Against Racism. Berlin, August 2013.

From the looks of it, they were all members of the same family. Twenty-five, maybe thirty years old, max. Hebrew words were mixed in with their Arabic. I wondered where they were from. Nazareth? The Wadi Ara area? Something told me they were neighbors. Not just from the region, but the Arab towns nearby, close to where my parents live.

The youngest of the lot – a hijab-wearing woman in her twenties – spotted an open seat. Six months pregnant, from the looks of it,  she held on to her swollen belly, as she attempted to seat herself.

“Sheisse,” (Shit) screamed a large German guy, who had decided to grab the seat for himself. She’d sat on his lap. Her unwieldy body immediately popped up, causing her obvious discomfort. Clearly more, from the strained look on her face, than the man she’d landed on.

Against Racism (remix.) Berlin, August 2013.

Against racism (remix.) Berlin, August 2013.

Her relatives were none too pleased. One of them spoke passable German, and asked him to give up his seat. The guy wouldn’t  listen. The boy repeated his request, with the utmost of care. The man put his headphones on, and began reading something on his iPhone. His Middle Eastern interlocutor approached him one more time, going so far as to tap him on the shoulder. “Entshuldigung!” (Excuse me) he said rather loudly. No response.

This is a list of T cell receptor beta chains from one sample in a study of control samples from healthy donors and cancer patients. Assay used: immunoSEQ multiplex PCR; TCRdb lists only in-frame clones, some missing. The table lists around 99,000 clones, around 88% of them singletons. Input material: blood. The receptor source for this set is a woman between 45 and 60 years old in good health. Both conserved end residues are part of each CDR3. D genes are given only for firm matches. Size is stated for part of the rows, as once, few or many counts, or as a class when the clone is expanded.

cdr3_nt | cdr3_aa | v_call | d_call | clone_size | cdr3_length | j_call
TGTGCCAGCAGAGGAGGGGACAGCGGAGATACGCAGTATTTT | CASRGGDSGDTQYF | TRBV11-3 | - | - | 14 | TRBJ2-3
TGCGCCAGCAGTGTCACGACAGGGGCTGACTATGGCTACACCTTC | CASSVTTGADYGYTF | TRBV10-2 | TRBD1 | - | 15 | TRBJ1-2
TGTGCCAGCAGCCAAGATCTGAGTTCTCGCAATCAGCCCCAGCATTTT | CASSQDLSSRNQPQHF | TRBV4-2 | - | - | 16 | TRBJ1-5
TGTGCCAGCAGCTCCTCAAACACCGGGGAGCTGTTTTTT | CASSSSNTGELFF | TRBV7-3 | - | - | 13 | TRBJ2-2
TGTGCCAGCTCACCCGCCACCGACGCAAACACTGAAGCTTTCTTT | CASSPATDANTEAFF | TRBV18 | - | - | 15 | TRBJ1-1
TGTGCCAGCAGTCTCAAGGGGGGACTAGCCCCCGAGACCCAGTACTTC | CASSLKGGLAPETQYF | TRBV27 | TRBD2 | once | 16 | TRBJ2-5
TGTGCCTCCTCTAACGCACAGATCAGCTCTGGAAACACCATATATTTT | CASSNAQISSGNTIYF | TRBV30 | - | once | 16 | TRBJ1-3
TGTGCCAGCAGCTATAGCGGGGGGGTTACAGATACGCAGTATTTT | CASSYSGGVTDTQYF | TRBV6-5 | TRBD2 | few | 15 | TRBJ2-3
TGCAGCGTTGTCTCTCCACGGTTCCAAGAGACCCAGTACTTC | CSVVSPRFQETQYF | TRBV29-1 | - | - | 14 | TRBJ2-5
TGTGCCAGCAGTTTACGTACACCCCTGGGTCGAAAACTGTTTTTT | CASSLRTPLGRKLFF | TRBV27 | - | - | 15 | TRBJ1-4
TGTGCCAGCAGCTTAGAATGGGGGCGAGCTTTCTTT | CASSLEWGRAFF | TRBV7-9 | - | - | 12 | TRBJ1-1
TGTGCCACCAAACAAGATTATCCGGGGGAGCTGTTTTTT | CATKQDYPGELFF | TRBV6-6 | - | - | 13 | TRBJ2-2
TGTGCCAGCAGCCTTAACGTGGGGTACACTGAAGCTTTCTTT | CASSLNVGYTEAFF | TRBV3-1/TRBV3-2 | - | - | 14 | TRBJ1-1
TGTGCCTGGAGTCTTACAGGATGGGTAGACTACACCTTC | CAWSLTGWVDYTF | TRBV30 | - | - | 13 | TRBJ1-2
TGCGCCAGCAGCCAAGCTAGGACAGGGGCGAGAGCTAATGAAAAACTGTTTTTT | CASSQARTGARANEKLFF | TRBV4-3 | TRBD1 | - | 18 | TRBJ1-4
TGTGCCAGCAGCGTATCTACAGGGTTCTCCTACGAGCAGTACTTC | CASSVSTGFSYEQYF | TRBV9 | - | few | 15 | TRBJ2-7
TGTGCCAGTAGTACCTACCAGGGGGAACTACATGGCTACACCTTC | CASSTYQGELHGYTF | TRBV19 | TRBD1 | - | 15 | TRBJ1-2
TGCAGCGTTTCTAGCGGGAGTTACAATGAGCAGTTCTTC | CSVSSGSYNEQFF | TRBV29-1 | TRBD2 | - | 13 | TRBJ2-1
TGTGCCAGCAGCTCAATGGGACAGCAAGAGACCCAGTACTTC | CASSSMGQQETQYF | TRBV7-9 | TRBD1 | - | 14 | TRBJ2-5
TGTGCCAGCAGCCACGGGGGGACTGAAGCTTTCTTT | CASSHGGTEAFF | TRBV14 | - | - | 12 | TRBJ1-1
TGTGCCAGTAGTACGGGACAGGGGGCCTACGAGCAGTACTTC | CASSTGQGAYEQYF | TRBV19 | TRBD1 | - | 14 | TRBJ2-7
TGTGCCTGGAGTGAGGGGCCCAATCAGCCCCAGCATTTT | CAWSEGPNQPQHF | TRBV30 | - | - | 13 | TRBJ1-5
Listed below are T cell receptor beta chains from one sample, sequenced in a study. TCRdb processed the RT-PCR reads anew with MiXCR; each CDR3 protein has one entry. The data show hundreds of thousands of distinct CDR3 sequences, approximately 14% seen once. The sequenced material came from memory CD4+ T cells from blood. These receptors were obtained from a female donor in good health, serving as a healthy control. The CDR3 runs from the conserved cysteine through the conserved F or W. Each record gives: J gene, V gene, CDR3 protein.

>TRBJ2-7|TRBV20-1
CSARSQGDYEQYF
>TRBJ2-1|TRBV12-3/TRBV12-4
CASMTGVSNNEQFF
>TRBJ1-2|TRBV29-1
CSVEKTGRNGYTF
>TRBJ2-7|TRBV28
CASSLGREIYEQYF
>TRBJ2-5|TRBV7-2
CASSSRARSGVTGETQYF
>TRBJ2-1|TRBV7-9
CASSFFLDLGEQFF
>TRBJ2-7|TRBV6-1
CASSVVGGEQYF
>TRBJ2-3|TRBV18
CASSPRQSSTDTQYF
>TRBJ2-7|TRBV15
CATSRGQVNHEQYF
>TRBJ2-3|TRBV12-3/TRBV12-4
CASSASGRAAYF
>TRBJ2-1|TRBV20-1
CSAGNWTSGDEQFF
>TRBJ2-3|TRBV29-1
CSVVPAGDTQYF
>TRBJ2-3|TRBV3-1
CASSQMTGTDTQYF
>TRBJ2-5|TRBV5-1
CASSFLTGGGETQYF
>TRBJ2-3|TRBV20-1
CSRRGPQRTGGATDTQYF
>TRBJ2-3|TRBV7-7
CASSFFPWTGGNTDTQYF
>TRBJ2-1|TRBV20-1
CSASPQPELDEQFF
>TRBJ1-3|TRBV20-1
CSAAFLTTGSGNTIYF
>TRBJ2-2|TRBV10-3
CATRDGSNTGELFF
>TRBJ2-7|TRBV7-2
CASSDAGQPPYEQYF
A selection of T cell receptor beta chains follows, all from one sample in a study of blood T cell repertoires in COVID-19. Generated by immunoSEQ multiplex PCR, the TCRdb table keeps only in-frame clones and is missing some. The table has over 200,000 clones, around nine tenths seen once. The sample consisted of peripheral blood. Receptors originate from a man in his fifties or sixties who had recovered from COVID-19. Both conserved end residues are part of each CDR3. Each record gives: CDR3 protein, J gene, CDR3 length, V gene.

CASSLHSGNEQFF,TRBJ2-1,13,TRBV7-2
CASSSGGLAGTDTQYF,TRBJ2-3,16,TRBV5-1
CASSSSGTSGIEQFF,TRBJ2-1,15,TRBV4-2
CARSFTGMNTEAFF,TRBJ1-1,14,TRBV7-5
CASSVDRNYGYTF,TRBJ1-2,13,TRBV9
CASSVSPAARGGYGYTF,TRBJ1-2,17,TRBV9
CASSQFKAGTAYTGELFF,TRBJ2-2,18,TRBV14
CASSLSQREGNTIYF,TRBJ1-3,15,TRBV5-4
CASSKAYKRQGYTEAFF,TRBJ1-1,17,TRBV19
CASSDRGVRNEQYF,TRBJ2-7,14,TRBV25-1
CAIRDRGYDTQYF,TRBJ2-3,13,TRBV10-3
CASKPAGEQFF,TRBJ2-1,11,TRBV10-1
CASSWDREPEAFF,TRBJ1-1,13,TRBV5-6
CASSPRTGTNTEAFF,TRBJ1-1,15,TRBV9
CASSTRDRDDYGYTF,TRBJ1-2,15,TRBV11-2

Against intolerance (and racism.) Berlin, August 2013.

Against intolerance (and racism.)

Sitting across the way from this scene, I took it all in, trying to make sense of it. Until these folks got on the train, I’d been focusing on a series of anti-racist adverts, flashing on the television screen above me. In between taking in this altercation, and arriving at my destination, I shot photos of the messages being broadcast, wondering about their real-life corollaries. I was transfixed by how appropriate they were. If only I’d had a seat to give up.

For a tolerant city.

For a tolerant city.

Jewish visitors to Berlin are often struck by how many street signs there are honoring Jewry. Ben-Gurion-Straße. Hannah-Arendt-Straße. Rosa-Luxemburg-Straße. Karl-Marx-Straße (and Allee,) even. We are everywhere, if not physically, at least as memories. Seeing signs like these, in the middle of ongoing conflicts, I find myself exceedingly grateful for the reminders. I just wish more people paid attention to them.

 

Commentary and photographs by Joel Schalit